On Monday night, the Supreme Court refused to stay a lower court decision ordering Kim Davis, an anti-gay Kentucky county clerk, to resume granting marriage licenses. Davis had denied marriage licenses to gay couples after the Supreme Court’s decision in Obergefell v. Hodges, citing her own religious opposition to same-sex marriage. Several couples sued, and Davis—a taxpayer-funded public servant—decided to stop issuing all licenses. A federal judge ordered Davis to continue performing her duties, and an appeals court declined to stay his decision. Now that the Supreme Court has rejected Davis’ request for an injunction, she must resume granting marriage licenses or risk being held in contempt of court.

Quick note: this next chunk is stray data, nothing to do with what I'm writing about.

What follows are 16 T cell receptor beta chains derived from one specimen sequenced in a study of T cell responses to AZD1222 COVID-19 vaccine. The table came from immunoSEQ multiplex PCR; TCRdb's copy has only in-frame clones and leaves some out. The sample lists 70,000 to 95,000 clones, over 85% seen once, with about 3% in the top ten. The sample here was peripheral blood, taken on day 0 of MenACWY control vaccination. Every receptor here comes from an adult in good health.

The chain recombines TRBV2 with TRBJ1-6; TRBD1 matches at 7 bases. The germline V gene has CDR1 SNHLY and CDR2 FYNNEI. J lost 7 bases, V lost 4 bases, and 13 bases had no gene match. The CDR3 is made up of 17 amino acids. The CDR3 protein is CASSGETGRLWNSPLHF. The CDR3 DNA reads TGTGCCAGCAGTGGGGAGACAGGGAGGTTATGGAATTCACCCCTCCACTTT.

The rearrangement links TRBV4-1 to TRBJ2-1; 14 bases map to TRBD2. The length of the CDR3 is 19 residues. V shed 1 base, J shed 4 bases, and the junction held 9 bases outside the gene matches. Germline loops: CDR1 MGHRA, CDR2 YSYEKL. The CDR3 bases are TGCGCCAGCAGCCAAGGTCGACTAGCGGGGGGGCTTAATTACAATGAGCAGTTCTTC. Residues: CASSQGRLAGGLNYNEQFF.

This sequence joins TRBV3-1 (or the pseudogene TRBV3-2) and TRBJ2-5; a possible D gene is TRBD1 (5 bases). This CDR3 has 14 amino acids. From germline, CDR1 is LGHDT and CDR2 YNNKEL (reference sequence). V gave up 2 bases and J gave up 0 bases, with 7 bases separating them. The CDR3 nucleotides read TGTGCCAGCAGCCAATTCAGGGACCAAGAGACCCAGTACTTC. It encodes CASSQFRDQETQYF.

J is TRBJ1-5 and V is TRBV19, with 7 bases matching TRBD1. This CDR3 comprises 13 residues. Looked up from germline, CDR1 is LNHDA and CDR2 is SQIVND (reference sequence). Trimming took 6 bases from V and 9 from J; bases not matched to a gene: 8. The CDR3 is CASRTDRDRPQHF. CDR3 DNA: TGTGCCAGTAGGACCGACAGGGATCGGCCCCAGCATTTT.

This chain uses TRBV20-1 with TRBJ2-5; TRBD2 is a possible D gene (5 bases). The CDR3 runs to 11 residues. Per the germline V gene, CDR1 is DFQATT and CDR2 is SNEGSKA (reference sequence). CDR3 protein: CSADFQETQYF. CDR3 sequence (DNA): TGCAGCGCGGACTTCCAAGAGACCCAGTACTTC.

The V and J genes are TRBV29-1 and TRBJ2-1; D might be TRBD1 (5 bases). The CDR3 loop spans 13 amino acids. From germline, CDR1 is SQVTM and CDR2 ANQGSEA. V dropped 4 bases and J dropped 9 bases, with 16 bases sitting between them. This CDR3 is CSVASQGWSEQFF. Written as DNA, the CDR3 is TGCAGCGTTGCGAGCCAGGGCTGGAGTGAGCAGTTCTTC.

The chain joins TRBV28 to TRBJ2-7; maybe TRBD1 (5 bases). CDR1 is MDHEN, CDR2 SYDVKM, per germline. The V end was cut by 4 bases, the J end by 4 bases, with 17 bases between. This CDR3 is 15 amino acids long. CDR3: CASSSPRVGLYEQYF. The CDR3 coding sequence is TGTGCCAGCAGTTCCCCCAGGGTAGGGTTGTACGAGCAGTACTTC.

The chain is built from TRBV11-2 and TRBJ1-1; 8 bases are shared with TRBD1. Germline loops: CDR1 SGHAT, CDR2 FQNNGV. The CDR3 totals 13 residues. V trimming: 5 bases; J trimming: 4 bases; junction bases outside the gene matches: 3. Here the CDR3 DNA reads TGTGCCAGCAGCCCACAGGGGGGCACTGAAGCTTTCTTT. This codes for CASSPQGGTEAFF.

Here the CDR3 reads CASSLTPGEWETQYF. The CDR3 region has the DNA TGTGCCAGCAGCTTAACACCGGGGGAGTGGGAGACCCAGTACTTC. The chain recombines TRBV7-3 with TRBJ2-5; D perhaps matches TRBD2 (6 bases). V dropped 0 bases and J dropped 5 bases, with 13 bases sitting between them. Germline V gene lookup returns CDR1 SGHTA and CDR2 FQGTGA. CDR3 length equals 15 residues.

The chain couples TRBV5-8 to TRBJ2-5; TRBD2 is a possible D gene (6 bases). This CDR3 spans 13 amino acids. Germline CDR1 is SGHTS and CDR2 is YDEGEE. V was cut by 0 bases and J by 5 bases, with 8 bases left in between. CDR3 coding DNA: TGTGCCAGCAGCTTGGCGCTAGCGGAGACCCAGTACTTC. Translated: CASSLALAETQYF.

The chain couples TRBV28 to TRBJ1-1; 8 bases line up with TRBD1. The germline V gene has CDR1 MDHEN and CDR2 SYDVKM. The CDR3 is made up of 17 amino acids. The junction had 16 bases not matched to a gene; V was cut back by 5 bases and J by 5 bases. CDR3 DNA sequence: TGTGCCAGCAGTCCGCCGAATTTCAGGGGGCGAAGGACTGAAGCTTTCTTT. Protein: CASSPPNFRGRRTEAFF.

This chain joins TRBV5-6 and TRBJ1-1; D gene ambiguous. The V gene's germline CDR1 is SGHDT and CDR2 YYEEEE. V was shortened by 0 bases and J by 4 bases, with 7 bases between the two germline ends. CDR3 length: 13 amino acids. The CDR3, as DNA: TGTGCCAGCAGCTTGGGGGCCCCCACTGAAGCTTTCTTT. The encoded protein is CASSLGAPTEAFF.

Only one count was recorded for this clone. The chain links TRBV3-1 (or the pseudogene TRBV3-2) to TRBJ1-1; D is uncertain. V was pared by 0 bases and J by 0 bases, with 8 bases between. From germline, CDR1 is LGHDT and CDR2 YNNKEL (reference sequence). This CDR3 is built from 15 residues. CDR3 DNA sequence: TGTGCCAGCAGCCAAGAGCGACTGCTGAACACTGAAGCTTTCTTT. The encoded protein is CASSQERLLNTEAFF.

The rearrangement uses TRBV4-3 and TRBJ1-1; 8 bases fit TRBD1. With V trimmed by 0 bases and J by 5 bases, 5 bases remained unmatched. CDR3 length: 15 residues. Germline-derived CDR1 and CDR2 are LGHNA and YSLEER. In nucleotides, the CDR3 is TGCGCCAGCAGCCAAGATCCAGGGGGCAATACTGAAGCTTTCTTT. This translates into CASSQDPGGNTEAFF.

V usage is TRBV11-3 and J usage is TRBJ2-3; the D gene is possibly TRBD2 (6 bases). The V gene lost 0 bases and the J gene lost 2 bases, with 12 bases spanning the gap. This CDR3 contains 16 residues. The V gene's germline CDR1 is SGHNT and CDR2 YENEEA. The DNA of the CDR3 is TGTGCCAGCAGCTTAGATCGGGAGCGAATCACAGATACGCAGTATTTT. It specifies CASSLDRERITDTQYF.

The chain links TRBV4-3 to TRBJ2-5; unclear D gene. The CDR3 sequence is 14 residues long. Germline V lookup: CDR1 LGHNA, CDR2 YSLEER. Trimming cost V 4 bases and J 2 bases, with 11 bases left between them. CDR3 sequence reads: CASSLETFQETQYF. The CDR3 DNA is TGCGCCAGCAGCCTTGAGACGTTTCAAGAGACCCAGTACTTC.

The court’s Monday decision did not specify why the justices declined to intervene, nor did it note any dissents. Still, its refusal to act suggests that the justices do not believe Davis has a strong likelihood of winning her case on its merits. Even if Davis did somehow win this case, however, she wouldn’t be rid of her legal woes: The county attorney’s office is currently looking to charge her for official misconduct—a crime punishable by up to one year in jail.